The Trustee will examine documents you must supply including tax returns and bank statements to make sure they are complete and to look for non-exempt property to sell to benefit your creditors. The Trustee will also look at your financial transactions during the previous year to see if any can be undone to have money to distribute to your creditors. With our advice before you file Chapter 7, it is often possible to legally protect or eliminate property the Trustee can take from you. With our advice the Trustee rarely finds anything of value belonging to our clients to sell.
The Trustee’s primary duty is to see that your creditors are paid as much as possible that you owe them. While you must fully cooperate and be courteous with the Trustee, the more property the Trustee recovers for your creditors, the more the Trustee is paid. The Trustee is not your friend. However, do not misunderstand. You must be open and honest with the Trustee and not attempt to hide or conceal any assets. Any attempt to do so can be a federal crime subjecting one to a fine and imprisonment.
Chapter 7 Eligibility
You are not able to file Chapter 7 bankruptcy if you received a bankruptcy discharge in the last six to eight years depending on the type of bankruptcy you filed. Or, if based on your income, expenses and debts, you could feasibly complete a Chapter 13 then you cannot file Chapter 7. If so, you may want to consider a Chapter 13. This determination of your ability to complete a Chapter 13 involves a complicate calculation known as a Means Test that we will perform for you shortly after you retain us.
Requirements to File
Before you file a Chapter 7, you must receive credit counseling from an approved agency and pay its fee. As your Chapter 7 lawyers, we will prepare a large number of documents and forms required by the Bankruptcy Code using information that you provide us. These documents will be filed with the court to initiate your Chapter 7. You must also pay the filing fee imposed by the Bankruptcy Court at the time we file your Chapter 7. Finally, you need to make acceptable arrangements with us to pay our attorney fee.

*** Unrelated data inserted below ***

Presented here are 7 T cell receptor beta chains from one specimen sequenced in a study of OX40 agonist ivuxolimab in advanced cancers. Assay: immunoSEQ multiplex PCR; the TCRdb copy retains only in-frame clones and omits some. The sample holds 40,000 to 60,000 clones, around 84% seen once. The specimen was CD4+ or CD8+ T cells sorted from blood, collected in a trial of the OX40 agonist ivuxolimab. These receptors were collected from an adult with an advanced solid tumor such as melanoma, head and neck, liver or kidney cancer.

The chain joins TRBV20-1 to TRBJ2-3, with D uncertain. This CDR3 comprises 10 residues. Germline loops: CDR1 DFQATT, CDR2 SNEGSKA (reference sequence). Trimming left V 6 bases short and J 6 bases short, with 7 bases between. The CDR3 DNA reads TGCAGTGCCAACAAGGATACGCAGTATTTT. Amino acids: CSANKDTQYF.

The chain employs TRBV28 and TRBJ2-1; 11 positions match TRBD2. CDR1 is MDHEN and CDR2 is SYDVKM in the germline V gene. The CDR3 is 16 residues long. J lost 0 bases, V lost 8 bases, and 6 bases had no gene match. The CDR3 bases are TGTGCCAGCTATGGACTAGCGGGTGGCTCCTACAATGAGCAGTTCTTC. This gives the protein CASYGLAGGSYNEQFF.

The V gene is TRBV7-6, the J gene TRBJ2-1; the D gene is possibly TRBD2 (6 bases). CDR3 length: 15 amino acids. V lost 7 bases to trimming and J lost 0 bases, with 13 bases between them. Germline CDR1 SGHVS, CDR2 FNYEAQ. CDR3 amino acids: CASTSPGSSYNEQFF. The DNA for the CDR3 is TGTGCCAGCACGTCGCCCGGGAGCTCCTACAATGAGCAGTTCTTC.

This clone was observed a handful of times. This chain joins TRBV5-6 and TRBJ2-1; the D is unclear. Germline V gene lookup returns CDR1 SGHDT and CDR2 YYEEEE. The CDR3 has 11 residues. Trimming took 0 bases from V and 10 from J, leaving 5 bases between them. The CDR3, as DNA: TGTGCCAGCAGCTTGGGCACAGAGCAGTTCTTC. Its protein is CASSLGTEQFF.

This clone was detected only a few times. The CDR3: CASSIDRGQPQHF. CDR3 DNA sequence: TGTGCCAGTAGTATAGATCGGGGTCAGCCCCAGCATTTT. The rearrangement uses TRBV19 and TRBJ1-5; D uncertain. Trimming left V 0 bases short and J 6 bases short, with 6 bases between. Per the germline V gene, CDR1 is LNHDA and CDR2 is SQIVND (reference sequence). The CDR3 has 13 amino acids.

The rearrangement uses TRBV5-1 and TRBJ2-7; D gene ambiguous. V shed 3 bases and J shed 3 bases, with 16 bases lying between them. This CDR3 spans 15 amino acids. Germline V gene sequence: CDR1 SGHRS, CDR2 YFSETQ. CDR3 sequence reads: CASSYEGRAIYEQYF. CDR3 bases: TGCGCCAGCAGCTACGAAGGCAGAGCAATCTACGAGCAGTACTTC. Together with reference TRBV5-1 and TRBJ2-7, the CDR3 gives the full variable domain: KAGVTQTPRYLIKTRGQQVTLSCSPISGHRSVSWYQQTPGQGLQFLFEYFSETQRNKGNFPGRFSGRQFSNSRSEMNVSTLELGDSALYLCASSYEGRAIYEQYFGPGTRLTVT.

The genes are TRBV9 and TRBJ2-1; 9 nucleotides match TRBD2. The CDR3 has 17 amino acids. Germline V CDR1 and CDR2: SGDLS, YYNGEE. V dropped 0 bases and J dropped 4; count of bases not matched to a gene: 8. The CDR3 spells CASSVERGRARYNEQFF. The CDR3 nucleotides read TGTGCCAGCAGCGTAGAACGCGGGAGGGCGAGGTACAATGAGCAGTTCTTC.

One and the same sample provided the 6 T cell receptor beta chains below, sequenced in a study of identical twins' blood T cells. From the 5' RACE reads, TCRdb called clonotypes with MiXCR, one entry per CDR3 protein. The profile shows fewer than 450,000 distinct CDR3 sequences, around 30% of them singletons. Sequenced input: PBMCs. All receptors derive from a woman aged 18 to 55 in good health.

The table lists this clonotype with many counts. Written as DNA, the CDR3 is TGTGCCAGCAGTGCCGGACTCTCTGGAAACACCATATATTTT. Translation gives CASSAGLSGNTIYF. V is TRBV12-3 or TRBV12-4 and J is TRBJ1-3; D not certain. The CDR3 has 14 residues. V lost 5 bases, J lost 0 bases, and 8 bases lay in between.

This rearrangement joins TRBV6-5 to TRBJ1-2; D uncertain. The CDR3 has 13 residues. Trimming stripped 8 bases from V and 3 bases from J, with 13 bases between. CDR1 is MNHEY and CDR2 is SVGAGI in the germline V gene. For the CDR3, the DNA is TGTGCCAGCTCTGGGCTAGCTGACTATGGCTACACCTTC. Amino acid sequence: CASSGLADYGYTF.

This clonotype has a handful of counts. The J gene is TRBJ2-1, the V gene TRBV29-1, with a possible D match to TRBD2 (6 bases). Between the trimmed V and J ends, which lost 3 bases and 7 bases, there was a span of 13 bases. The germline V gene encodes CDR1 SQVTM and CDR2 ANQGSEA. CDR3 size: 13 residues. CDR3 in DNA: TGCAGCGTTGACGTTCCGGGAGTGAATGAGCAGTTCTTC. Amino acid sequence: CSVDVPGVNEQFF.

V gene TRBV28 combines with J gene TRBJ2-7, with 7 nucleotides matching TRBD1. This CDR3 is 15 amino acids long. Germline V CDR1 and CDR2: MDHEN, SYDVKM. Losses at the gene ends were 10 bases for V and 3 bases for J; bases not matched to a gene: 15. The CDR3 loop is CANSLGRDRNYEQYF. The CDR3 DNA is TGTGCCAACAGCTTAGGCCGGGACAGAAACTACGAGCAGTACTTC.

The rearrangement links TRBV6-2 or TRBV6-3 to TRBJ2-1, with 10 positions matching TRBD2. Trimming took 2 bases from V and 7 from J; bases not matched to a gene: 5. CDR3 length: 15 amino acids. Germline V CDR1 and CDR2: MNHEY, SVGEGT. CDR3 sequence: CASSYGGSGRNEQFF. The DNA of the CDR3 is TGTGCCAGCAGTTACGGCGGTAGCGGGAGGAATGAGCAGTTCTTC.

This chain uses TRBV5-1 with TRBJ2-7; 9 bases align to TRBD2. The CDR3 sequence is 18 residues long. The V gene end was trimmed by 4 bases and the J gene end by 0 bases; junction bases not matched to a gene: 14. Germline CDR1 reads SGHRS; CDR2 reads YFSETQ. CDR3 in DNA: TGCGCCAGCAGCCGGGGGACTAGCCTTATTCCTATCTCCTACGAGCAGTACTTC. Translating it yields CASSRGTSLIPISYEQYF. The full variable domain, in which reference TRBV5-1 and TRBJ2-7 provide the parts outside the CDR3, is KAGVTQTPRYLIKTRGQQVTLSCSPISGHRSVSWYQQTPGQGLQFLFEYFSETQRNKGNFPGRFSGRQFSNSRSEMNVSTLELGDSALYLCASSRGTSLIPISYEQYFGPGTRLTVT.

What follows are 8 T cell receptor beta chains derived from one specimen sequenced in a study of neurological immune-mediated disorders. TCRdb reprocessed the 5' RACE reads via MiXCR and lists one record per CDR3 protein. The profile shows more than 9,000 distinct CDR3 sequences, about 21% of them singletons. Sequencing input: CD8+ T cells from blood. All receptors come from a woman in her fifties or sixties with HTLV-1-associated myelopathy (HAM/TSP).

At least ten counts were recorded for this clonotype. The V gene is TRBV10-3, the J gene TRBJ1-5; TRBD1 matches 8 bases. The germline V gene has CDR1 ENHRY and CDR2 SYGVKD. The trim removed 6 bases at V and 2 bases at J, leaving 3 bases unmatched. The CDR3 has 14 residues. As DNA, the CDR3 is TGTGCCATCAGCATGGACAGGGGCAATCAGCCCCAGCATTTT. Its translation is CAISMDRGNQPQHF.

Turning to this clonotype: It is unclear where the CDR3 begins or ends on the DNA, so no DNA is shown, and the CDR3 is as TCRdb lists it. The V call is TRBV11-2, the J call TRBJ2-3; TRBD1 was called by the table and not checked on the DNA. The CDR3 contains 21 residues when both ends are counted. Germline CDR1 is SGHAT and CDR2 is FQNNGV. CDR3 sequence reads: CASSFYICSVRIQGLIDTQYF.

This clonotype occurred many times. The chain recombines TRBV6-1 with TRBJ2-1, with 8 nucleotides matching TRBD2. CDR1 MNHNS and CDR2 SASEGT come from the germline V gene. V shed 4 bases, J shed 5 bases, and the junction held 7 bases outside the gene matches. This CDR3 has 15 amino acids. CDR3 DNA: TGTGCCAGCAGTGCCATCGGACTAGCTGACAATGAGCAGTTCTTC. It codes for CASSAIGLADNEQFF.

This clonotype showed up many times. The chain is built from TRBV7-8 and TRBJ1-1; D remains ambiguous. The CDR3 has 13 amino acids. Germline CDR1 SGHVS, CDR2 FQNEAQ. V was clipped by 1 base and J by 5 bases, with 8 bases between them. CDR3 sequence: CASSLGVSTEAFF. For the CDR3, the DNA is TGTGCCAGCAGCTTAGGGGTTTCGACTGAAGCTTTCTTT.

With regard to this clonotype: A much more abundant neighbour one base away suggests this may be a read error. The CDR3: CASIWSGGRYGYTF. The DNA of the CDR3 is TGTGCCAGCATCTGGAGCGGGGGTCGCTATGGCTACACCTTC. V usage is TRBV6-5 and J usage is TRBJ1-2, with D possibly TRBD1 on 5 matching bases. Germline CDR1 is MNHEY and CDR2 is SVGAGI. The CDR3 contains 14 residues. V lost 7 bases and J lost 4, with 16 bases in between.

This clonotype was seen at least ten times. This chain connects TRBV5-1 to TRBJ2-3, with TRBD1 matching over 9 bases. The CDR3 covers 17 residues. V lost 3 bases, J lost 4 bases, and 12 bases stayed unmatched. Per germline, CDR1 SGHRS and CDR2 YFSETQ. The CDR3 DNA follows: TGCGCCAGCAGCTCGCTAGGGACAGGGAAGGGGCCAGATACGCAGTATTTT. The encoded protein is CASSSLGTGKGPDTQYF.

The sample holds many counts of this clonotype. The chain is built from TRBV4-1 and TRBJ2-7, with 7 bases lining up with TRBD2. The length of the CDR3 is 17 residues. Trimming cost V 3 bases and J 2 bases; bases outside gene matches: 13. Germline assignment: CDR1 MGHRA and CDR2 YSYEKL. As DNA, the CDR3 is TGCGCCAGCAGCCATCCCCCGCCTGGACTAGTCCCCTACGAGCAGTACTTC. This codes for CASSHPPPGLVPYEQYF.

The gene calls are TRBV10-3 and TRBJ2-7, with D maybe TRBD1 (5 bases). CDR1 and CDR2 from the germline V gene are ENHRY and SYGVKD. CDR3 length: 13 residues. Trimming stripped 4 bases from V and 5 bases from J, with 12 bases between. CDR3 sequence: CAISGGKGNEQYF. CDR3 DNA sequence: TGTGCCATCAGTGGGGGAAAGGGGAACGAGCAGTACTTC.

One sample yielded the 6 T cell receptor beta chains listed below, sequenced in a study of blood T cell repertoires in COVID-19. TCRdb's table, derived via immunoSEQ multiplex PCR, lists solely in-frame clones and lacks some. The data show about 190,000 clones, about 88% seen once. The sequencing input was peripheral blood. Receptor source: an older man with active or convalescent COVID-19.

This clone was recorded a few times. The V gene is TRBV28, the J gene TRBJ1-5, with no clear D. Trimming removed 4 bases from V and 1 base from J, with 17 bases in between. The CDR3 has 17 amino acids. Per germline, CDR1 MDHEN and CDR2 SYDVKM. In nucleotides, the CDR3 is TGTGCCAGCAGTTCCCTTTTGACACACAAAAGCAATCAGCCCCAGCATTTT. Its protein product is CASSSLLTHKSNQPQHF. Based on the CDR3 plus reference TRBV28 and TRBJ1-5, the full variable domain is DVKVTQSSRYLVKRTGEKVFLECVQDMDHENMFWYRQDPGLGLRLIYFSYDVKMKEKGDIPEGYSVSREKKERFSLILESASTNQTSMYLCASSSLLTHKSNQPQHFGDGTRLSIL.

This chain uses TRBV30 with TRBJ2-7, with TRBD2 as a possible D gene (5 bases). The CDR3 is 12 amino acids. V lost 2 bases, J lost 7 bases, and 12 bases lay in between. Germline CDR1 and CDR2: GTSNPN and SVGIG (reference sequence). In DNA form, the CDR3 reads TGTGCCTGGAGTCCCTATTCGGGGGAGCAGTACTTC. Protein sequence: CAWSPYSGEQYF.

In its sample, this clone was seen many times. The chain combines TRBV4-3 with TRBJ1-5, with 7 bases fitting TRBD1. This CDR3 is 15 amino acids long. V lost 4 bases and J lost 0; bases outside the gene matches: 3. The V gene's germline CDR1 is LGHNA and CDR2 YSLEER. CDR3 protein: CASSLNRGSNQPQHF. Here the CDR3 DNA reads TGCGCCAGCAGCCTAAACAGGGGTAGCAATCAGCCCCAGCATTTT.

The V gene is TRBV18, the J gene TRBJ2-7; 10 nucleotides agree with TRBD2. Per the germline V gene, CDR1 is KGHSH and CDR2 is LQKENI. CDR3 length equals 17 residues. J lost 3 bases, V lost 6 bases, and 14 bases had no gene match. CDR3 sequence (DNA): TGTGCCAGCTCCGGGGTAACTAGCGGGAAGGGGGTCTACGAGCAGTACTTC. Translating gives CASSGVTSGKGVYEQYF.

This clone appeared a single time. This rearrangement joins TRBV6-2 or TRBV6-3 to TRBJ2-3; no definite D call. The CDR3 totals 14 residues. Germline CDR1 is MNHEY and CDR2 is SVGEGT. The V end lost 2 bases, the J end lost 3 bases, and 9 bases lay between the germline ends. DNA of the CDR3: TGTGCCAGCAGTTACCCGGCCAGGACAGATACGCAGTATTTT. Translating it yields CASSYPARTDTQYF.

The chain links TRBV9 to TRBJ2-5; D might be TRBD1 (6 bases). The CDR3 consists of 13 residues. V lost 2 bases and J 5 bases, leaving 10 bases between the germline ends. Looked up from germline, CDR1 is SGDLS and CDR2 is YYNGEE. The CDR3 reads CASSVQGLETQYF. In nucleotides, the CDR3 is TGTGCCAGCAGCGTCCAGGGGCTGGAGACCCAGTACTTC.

Control of Financial Affairs
When you file Chapter 7, you place all of your property and debts in the hands of Trustee. You cannot sell or give away any of your property after you file Chapter 7 nor can you pay any of your pre-filing debts. However, with a few exceptions, you can do what you wish with property you acquire and income you earn after you file for Chapter 7.
Moreover, if you have recently made payments or transfers, those, too, may also create serious problems for you. For example, if you pay certain debts shortly before you file Chapter 7, the Trustee may sue who you paid to recover those payments for the benefit of other creditors. Or, if you transfer property without adequate compensation to anyone on the eve of Chapter 7, again the Trustee may sue that person to recover what you transferred to benefit your creditors. This is a very complicated area that requires competent legal advice. If you have made such payments or transfers, we may be able to advise you how these problems can be legally overcome.
The Automatic Stay
Filing Chapter 7 bankruptcy invokes the automatic stay that is an enormous benefit to you. The automatic stay immediately stops most creditors from trying to collect what you owe them. Accordingly, at least temporarily, creditors cannot legally garnish your wages or bank account, repossess your car, foreclose on your home or cut off your utility service. The automatic stay also stops bill collectors from calling you.
First Meeting of Creditors
Shortly after the Chapter 7 is filed, notices of the first meeting of creditors will be mailed to you and all creditors and interested persons as required by Section 341 of the Bankruptcy Code. This first meeting of creditors is also known as a 341 Hearing chaired by the Trustee and at which you must appear. We will meet with you before the 341 Hearing to answer your questions and appear with you to protect your interests. At this hearing the Trustee will administer an oath to you and ask you simple questions about your financial affairs. Creditors may also appear and ask you questions. Typically there are a number of other Debtors just like you at the 341 Hearing and it is fairly informal.
Debtors living in central Oklahoma near Oklahoma City must attend 341 Hearings in Oklahoma City. The 341 Hearings for Debtors that live in counties adjacent to Enid and to the North and West of Enid are held in Enid. Consequently you will not need to drive to Oklahoma City. The same is true of Debtors who live near Lawton as 341 Hearings for those people are held in Lawton.